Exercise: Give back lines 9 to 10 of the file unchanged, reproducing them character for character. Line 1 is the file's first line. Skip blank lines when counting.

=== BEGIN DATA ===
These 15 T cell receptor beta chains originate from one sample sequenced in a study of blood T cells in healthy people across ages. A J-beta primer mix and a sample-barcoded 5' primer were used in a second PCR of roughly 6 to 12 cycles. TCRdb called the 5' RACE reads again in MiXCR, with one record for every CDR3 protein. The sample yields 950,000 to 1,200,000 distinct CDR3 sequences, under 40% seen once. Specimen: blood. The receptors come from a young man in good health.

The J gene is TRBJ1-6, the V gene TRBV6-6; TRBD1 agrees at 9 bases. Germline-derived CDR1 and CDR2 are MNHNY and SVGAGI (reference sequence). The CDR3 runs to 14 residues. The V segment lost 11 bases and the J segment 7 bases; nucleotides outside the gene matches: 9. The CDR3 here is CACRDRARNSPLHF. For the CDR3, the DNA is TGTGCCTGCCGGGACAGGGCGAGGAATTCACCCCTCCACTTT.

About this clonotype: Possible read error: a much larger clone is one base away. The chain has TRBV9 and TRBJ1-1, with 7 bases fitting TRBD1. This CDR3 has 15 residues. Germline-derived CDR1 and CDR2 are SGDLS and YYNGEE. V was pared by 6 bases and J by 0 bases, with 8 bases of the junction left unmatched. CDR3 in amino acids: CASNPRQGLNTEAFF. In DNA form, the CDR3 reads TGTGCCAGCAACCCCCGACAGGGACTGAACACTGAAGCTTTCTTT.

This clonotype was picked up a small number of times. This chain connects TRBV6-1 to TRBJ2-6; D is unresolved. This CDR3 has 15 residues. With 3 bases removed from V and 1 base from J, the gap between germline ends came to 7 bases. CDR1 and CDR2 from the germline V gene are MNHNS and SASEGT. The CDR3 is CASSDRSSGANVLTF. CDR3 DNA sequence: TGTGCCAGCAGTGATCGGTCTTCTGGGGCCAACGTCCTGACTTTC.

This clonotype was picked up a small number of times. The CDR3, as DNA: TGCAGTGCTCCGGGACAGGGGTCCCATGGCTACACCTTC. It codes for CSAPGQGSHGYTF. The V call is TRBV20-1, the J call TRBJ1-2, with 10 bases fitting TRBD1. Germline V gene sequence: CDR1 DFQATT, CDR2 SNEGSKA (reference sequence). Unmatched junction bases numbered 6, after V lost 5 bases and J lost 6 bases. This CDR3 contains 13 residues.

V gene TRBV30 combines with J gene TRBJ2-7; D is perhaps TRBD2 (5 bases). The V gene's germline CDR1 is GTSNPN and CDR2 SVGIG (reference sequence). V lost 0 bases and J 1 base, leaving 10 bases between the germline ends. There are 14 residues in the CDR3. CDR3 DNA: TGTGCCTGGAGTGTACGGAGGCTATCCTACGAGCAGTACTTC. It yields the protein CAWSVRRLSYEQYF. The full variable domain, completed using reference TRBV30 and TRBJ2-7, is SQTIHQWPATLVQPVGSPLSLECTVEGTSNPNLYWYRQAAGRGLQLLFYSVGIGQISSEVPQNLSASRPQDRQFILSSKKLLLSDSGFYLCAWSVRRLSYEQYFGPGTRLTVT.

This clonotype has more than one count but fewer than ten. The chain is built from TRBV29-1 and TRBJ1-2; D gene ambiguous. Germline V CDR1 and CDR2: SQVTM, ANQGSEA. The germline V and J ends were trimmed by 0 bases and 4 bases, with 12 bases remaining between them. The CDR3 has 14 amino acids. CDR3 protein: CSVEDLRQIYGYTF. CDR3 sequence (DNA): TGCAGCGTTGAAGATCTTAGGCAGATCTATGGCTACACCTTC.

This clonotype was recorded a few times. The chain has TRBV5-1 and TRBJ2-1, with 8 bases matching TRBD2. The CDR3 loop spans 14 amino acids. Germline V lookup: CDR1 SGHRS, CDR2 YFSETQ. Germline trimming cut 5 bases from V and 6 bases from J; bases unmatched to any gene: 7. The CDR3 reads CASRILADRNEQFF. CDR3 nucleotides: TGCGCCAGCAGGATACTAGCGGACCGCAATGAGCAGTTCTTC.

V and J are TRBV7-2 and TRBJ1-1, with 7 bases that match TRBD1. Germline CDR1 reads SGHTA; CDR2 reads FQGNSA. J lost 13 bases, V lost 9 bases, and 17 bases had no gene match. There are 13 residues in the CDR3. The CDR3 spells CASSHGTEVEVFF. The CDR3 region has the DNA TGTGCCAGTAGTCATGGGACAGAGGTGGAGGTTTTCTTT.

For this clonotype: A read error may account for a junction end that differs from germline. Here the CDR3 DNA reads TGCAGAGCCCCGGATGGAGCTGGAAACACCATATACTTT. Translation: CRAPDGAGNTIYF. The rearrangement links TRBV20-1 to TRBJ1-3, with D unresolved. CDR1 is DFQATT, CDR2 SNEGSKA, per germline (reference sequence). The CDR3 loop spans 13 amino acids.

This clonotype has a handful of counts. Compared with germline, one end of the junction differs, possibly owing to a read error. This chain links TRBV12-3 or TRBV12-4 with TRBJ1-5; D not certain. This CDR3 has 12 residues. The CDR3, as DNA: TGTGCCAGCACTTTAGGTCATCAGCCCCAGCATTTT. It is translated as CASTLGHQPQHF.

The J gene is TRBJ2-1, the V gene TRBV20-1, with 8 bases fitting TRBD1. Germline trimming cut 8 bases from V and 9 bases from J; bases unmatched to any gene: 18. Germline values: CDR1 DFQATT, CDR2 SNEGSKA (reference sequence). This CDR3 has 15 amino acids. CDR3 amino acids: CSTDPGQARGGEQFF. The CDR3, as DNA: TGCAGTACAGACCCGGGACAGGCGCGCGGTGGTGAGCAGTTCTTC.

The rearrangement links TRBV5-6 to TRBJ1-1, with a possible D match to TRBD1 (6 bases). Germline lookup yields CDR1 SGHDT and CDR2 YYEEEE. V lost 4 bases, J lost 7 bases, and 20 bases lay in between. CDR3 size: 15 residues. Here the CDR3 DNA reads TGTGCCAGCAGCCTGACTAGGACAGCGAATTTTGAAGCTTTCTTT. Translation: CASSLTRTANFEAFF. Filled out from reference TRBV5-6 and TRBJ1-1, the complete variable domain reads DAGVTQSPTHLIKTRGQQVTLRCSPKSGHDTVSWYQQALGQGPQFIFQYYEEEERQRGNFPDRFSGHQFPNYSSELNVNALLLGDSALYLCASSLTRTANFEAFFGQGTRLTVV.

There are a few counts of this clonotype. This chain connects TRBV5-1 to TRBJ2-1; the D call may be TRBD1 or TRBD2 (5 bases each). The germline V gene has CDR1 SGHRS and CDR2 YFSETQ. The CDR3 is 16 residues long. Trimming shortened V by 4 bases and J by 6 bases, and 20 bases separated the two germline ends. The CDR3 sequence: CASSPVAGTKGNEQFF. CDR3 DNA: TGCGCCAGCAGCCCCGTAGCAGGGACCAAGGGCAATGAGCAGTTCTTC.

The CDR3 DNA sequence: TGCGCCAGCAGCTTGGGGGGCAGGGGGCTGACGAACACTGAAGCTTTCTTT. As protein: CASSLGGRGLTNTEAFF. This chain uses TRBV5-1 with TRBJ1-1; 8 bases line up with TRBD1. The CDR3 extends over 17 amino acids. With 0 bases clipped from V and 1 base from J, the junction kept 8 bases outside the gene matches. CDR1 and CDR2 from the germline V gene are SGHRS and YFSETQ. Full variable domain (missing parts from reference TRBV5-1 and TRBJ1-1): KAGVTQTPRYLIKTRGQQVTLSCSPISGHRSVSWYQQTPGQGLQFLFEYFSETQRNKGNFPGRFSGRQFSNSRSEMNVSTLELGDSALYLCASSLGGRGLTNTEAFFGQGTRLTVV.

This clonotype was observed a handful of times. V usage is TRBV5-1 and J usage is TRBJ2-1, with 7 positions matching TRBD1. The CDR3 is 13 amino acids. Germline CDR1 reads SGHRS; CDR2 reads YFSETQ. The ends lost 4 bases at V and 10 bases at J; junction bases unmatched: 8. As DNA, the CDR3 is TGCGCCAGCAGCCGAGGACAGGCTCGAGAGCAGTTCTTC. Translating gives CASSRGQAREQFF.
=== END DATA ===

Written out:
V and J are TRBV7-2 and TRBJ1-1, with 7 bases that match TRBD1. Germline CDR1 reads SGHTA; CDR2 reads FQGNSA. J lost 13 bases, V lost 9 bases, and 17 bases had no gene match. There are 13 residues in the CDR3. The CDR3 spells CASSHGTEVEVFF. The CDR3 region has the DNA TGTGCCAGTAGTCATGGGACAGAGGTGGAGGTTTTCTTT.

For this clonotype: A read error may account for a junction end that differs from germline. Here the CDR3 DNA reads TGCAGAGCCCCGGATGGAGCTGGAAACACCATATACTTT. Translation: CRAPDGAGNTIYF. The rearrangement links TRBV20-1 to TRBJ1-3, with D unresolved. CDR1 is DFQATT, CDR2 SNEGSKA, per germline (reference sequence). The CDR3 loop spans 13 amino acids.